About Glaciers and Pack Ice
More than 99 percent of Antarctica is covered with ice. This constitutes 90 percent of the world's ice and 70 percent of the world's freshwater. It has long been estimated that if all of Antarctica's ice were to melt, global sea levels would rise between 160 and 200 feet.
The Antarctic ice sheet can be as thick as 15,670 feet in places, raising Antarctica's average elevation to 7,500 feet above sea level, making Antarctica the highest of all the continents. Icebergs are formed where glaciers, ice sheets or ice shelves meet the ocean, and ice breaks, or calves, off into the sea. Nearly 350 cubic miles are lost from the Antarctic ice sheet a year, mainly due to icebergs calving into the sea.
As glaciers move downhill, they are stretched and twisted by the surrounding terrain. As this happens, the ice will split, and deep cracks, called crevasses, will be formed. These may reach up to several hundred feet deep. Crevasses present an extreme hazard to glacier travel, and many explorers, mountaineers, and skiers have been lost in their depths.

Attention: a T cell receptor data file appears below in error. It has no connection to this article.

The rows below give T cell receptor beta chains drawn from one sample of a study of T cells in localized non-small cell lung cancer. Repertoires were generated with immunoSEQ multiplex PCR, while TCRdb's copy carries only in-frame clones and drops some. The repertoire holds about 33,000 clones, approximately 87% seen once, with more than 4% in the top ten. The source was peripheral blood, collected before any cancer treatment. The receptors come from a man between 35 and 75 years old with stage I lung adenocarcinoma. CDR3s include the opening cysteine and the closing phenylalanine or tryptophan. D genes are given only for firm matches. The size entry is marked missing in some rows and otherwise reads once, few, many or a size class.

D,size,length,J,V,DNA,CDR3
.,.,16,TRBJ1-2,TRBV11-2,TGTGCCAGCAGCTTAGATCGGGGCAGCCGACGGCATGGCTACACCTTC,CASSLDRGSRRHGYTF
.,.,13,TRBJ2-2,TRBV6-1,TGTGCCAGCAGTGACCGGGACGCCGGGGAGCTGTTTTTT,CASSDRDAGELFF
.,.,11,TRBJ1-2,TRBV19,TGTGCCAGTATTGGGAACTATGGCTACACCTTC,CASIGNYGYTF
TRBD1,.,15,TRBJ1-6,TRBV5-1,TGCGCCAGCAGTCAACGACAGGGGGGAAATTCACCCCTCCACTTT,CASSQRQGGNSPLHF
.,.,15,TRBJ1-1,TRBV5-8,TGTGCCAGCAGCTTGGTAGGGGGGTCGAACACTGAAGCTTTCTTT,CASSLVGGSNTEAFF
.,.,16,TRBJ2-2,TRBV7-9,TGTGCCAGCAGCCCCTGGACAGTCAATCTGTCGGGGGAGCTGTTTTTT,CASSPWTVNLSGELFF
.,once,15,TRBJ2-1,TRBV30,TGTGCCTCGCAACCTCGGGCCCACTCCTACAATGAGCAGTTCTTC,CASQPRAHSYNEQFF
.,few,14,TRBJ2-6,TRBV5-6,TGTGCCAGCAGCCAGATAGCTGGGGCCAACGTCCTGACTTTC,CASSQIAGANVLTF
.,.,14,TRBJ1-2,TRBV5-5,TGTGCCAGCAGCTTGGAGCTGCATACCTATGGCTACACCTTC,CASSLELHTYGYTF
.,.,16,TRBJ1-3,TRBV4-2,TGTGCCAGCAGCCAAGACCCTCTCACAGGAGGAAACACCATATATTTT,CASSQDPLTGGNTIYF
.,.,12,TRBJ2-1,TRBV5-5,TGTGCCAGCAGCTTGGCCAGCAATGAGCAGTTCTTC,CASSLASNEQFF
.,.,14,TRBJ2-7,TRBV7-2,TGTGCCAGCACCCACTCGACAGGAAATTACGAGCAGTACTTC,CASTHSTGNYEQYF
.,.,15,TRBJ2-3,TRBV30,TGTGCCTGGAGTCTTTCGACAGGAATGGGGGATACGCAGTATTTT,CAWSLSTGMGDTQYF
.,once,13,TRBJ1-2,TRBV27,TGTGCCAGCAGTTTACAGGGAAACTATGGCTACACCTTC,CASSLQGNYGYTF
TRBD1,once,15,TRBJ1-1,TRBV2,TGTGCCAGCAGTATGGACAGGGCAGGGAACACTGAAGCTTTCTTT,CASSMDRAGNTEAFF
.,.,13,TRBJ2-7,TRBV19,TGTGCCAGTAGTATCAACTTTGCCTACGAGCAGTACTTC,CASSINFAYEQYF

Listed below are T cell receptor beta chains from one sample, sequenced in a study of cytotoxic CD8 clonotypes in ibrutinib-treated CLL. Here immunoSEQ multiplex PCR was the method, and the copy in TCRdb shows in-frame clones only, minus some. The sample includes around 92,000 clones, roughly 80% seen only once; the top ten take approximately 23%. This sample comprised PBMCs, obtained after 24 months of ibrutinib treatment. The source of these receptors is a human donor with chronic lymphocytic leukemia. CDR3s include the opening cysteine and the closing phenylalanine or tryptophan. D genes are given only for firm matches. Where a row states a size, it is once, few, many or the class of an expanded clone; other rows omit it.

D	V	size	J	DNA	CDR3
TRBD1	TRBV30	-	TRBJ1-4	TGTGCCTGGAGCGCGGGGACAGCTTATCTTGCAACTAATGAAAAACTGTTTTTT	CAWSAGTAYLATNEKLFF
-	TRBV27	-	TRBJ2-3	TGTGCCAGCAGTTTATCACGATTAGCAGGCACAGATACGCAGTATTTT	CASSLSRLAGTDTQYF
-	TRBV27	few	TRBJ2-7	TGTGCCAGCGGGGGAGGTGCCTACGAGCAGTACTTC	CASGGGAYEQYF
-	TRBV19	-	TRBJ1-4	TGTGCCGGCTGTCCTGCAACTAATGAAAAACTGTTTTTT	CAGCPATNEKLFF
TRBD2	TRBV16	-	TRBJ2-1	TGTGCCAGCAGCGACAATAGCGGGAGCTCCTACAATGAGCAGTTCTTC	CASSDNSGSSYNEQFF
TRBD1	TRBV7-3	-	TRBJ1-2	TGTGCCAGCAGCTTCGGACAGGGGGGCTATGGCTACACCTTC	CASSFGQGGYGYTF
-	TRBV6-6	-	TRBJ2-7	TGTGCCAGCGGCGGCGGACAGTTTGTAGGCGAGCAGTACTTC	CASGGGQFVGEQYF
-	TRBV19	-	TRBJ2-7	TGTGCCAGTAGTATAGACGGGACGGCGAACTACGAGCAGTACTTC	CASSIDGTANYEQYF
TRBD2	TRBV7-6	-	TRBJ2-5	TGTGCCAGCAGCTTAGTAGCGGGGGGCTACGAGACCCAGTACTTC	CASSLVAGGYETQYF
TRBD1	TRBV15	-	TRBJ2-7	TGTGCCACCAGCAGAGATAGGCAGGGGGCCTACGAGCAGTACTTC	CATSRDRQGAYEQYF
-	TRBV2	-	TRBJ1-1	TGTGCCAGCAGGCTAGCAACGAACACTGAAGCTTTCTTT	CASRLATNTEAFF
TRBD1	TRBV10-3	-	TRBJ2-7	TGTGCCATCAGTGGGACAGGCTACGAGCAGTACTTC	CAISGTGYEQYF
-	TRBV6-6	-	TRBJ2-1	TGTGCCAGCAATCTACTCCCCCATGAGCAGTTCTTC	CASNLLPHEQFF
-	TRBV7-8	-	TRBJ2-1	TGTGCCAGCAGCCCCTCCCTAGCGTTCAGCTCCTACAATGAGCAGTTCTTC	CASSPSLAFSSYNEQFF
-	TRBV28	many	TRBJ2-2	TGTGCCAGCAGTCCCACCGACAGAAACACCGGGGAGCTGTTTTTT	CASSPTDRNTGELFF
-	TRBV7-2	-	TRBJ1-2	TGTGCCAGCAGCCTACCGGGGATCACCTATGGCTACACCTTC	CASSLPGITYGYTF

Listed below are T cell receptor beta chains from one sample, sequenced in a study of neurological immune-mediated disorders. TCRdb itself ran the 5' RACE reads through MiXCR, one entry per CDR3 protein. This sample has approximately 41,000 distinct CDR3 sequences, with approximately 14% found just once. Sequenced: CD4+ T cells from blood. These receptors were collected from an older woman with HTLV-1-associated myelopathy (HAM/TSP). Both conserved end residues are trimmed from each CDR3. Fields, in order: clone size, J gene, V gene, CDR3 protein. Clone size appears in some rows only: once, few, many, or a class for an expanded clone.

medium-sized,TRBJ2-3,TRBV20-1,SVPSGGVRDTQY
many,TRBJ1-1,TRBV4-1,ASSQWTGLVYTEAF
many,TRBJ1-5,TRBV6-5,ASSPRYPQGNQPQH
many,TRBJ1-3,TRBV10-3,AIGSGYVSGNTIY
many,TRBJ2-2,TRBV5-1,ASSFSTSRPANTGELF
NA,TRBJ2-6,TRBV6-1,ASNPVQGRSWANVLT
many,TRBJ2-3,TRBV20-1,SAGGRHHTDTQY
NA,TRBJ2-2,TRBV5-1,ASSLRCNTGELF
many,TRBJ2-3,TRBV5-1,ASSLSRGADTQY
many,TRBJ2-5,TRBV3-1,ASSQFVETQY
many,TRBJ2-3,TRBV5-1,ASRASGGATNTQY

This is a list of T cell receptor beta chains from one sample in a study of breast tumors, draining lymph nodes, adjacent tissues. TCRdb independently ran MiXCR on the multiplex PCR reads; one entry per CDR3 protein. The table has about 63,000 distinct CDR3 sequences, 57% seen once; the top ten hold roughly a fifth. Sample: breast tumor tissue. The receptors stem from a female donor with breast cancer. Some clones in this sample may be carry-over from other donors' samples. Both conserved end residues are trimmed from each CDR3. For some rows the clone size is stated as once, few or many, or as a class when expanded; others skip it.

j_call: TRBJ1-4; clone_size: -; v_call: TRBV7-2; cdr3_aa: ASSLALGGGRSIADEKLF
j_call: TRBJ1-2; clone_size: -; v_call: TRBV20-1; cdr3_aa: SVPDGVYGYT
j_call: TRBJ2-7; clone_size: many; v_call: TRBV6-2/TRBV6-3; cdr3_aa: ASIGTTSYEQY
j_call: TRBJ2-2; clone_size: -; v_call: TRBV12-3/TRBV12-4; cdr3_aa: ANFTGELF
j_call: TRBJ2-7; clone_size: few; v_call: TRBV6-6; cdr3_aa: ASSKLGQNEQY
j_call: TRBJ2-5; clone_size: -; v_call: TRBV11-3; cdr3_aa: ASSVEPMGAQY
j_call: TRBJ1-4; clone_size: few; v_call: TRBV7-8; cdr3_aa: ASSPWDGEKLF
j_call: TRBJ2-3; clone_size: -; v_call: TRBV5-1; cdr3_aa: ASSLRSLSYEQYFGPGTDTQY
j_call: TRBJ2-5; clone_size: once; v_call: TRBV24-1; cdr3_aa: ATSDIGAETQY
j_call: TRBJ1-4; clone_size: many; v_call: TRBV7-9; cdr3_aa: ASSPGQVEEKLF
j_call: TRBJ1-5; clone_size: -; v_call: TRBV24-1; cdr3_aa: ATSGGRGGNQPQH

Some glaciers, called ice streams, do not travel over rock but move independently through the surrounding ice. The mechanisms for their existence are not fully understood. The Rutford Ice Stream descending from the Ellsworth Mountains into the Ronne Ice Shelf is an example.
Not all of Antarctica is covered with ice. The ice-free Dry Valleys in East Antarctica were formed when the underlying ground was uplifted at a faster rate than the glaciers could cut through them.
Despite all the ice, Antarctica is the driest continent on Earth: Less than 2 inches of precipitation falls as snow in the interior of the continent and less than 6 inches in the ice-free areas. The coldest temperature ever recorded on Earth has been in Antarctica: -89.6°C (-129.9°F) at Vostok Station in July 1983. Usual temperatures range from -70°C (-94°F) in winter in the interior to a balmy 0°C (+32°F) on the coast in summer.
Photo Credits: © 1999 WGBH, Photo: Kelly Tyler
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